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Study links food additives and hyperactivity

Common food additives and colorings can increase hyperactive behavior in a broad range of children, according to a study released Thursday.

It was the first time researchers have scientifically confirmed a link that has long been suspected by many parents.

Support groups for those who suffer from Attention Deficit Hyperactivity Disorder have long recommended removing the artificial colors and preservatives such as sodium benzoate from diets, although experts still debate the evidence.

But the carefully controlled study showed that artificial additives increase hyperactivity and decrease attention in a wide range of children, not just those for whom overactivity is a diagnosed learning problem.

The research, which was financed by the British Food Safety Agency and published online by the British medical journal the Lancet, presents regulators with a number of dilemmas: Should foods containing preservatives and artificial colors carry special warning labels? Should some additives be prohibited entirely? Should schools remove foods with additives from school cafeterias?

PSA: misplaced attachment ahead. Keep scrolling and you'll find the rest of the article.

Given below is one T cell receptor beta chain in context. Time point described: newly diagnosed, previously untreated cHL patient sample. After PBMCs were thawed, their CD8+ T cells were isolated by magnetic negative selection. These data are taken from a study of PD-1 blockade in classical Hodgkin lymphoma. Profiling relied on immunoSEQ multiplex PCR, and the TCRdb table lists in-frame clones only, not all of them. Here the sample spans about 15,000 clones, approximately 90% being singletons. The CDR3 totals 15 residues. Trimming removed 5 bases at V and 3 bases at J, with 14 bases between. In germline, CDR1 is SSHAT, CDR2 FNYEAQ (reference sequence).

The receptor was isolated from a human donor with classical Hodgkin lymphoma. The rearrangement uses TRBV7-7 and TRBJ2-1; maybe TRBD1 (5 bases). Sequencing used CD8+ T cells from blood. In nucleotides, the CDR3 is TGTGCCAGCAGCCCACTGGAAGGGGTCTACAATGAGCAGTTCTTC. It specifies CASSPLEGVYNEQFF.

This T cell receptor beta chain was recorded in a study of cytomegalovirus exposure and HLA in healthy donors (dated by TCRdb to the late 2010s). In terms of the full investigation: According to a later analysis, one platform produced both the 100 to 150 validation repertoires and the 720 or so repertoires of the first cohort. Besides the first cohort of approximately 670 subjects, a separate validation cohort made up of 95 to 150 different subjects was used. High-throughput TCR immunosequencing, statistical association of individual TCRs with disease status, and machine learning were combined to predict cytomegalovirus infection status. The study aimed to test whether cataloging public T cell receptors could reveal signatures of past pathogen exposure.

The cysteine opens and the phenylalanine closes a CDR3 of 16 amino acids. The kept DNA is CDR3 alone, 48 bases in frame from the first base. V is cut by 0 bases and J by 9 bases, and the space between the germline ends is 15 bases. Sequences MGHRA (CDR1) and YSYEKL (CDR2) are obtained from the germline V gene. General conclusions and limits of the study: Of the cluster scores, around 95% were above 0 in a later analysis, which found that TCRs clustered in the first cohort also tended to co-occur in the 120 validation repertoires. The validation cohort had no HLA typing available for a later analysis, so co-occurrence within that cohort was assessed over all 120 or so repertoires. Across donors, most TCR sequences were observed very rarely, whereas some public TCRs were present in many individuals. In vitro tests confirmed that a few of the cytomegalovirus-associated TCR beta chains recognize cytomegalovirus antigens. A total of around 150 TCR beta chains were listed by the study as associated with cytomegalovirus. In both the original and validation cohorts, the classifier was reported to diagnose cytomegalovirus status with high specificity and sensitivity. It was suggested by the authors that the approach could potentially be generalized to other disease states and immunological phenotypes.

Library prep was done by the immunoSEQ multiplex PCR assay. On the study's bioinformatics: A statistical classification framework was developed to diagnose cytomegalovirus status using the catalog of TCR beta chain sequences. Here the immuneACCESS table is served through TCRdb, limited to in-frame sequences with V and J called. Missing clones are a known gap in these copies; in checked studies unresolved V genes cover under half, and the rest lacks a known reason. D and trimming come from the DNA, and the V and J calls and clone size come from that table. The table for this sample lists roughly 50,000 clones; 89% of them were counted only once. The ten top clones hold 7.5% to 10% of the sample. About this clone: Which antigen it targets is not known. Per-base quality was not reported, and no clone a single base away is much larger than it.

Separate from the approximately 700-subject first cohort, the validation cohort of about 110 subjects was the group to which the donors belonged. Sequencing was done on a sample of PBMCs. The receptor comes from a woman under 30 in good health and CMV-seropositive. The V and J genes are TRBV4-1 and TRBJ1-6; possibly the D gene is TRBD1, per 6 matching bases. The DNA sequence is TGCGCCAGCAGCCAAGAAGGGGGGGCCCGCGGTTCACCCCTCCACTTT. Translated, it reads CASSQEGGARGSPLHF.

The researchers note that overactive children have a harder time learning.

"A mix of additives commonly found in children's foods increases the mean level of hyperactivity," wrote the researchers, who were led by Jim Stevenson at the University of Southampton. "The finding lends strong support for the case that food additives exacerbate hyperactive behaviors (inattention, impulsivity, and overactivity) at least into middle childhood."

The Lancet study focuses on sodium benzoate, a common preservative, and a variety of colorings.

The study did not try to link specific substances with specific behaviors.

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